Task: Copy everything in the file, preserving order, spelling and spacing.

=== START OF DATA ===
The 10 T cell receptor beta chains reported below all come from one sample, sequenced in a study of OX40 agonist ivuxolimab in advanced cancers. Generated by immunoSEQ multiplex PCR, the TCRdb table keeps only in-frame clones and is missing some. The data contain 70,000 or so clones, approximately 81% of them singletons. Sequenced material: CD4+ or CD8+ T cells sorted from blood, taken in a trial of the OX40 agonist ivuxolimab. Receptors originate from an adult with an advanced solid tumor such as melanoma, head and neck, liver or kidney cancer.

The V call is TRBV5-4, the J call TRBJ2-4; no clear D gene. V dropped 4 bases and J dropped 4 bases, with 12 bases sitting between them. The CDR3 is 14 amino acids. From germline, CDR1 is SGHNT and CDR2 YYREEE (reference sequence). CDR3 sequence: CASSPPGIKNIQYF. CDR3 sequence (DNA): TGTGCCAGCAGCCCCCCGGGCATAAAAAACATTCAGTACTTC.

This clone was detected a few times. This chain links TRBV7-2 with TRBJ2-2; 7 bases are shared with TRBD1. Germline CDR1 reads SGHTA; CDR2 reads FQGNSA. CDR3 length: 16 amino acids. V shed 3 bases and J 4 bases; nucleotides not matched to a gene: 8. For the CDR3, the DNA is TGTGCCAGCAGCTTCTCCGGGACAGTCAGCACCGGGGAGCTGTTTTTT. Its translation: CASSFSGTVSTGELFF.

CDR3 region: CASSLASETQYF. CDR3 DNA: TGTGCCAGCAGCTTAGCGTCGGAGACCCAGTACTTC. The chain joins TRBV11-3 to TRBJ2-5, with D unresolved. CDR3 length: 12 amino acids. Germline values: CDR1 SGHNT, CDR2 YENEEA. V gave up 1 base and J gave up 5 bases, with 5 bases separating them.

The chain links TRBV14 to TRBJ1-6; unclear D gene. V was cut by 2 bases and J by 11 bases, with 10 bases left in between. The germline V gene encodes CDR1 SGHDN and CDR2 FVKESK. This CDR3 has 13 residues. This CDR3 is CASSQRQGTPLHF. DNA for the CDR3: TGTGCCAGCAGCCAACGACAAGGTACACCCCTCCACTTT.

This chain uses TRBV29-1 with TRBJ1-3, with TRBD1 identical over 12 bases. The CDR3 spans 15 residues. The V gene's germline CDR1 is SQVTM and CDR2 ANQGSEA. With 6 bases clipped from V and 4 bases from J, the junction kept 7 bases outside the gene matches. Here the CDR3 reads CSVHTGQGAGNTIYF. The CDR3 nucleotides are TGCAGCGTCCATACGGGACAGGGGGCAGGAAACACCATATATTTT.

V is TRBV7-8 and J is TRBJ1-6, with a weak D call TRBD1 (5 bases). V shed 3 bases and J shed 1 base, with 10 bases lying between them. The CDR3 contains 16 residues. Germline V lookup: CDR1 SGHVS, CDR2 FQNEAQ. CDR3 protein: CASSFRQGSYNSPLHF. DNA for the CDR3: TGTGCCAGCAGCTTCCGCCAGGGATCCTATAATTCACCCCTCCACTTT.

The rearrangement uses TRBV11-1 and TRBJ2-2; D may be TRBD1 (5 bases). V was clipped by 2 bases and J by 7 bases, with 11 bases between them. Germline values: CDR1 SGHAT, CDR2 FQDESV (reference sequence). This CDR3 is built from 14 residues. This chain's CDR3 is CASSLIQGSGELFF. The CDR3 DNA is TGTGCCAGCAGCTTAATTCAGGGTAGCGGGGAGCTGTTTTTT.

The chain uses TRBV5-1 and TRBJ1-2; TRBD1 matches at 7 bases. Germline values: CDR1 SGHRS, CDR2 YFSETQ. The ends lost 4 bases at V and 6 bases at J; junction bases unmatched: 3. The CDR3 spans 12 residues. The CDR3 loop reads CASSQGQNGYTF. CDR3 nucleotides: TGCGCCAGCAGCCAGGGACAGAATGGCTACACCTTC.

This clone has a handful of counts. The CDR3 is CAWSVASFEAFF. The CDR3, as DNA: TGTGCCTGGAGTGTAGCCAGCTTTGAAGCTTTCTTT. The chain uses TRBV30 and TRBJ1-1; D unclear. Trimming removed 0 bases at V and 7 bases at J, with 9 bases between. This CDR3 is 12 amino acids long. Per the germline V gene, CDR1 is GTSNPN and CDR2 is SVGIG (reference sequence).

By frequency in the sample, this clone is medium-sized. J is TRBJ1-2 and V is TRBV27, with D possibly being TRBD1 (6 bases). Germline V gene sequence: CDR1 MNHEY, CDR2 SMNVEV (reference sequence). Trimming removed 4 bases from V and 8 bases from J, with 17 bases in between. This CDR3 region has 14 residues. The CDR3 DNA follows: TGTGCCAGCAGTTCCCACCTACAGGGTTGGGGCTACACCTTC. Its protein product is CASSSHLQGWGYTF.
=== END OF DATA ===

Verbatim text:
The 10 T cell receptor beta chains reported below all come from one sample, sequenced in a study of OX40 agonist ivuxolimab in advanced cancers. Generated by immunoSEQ multiplex PCR, the TCRdb table keeps only in-frame clones and is missing some. The data contain 70,000 or so clones, approximately 81% of them singletons. Sequenced material: CD4+ or CD8+ T cells sorted from blood, taken in a trial of the OX40 agonist ivuxolimab. Receptors originate from an adult with an advanced solid tumor such as melanoma, head and neck, liver or kidney cancer.

The V call is TRBV5-4, the J call TRBJ2-4; no clear D gene. V dropped 4 bases and J dropped 4 bases, with 12 bases sitting between them. The CDR3 is 14 amino acids. From germline, CDR1 is SGHNT and CDR2 YYREEE (reference sequence). CDR3 sequence: CASSPPGIKNIQYF. CDR3 sequence (DNA): TGTGCCAGCAGCCCCCCGGGCATAAAAAACATTCAGTACTTC.

This clone was detected a few times. This chain links TRBV7-2 with TRBJ2-2; 7 bases are shared with TRBD1. Germline CDR1 reads SGHTA; CDR2 reads FQGNSA. CDR3 length: 16 amino acids. V shed 3 bases and J 4 bases; nucleotides not matched to a gene: 8. For the CDR3, the DNA is TGTGCCAGCAGCTTCTCCGGGACAGTCAGCACCGGGGAGCTGTTTTTT. Its translation: CASSFSGTVSTGELFF.

CDR3 region: CASSLASETQYF. CDR3 DNA: TGTGCCAGCAGCTTAGCGTCGGAGACCCAGTACTTC. The chain joins TRBV11-3 to TRBJ2-5, with D unresolved. CDR3 length: 12 amino acids. Germline values: CDR1 SGHNT, CDR2 YENEEA. V gave up 1 base and J gave up 5 bases, with 5 bases separating them.

The chain links TRBV14 to TRBJ1-6; unclear D gene. V was cut by 2 bases and J by 11 bases, with 10 bases left in between. The germline V gene encodes CDR1 SGHDN and CDR2 FVKESK. This CDR3 has 13 residues. This CDR3 is CASSQRQGTPLHF. DNA for the CDR3: TGTGCCAGCAGCCAACGACAAGGTACACCCCTCCACTTT.

This chain uses TRBV29-1 with TRBJ1-3, with TRBD1 identical over 12 bases. The CDR3 spans 15 residues. The V gene's germline CDR1 is SQVTM and CDR2 ANQGSEA. With 6 bases clipped from V and 4 bases from J, the junction kept 7 bases outside the gene matches. Here the CDR3 reads CSVHTGQGAGNTIYF. The CDR3 nucleotides are TGCAGCGTCCATACGGGACAGGGGGCAGGAAACACCATATATTTT.

V is TRBV7-8 and J is TRBJ1-6, with a weak D call TRBD1 (5 bases). V shed 3 bases and J shed 1 base, with 10 bases lying between them. The CDR3 contains 16 residues. Germline V lookup: CDR1 SGHVS, CDR2 FQNEAQ. CDR3 protein: CASSFRQGSYNSPLHF. DNA for the CDR3: TGTGCCAGCAGCTTCCGCCAGGGATCCTATAATTCACCCCTCCACTTT.

The rearrangement uses TRBV11-1 and TRBJ2-2; D may be TRBD1 (5 bases). V was clipped by 2 bases and J by 7 bases, with 11 bases between them. Germline values: CDR1 SGHAT, CDR2 FQDESV (reference sequence). This CDR3 is built from 14 residues. This chain's CDR3 is CASSLIQGSGELFF. The CDR3 DNA is TGTGCCAGCAGCTTAATTCAGGGTAGCGGGGAGCTGTTTTTT.

The chain uses TRBV5-1 and TRBJ1-2; TRBD1 matches at 7 bases. Germline values: CDR1 SGHRS, CDR2 YFSETQ. The ends lost 4 bases at V and 6 bases at J; junction bases unmatched: 3. The CDR3 spans 12 residues. The CDR3 loop reads CASSQGQNGYTF. CDR3 nucleotides: TGCGCCAGCAGCCAGGGACAGAATGGCTACACCTTC.

This clone has a handful of counts. The CDR3 is CAWSVASFEAFF. The CDR3, as DNA: TGTGCCTGGAGTGTAGCCAGCTTTGAAGCTTTCTTT. The chain uses TRBV30 and TRBJ1-1; D unclear. Trimming removed 0 bases at V and 7 bases at J, with 9 bases between. This CDR3 is 12 amino acids long. Per the germline V gene, CDR1 is GTSNPN and CDR2 is SVGIG (reference sequence).

By frequency in the sample, this clone is medium-sized. J is TRBJ1-2 and V is TRBV27, with D possibly being TRBD1 (6 bases). Germline V gene sequence: CDR1 MNHEY, CDR2 SMNVEV (reference sequence). Trimming removed 4 bases from V and 8 bases from J, with 17 bases in between. This CDR3 region has 14 residues. The CDR3 DNA follows: TGTGCCAGCAGTTCCCACCTACAGGGTTGGGGCTACACCTTC. Its protein product is CASSSHLQGWGYTF.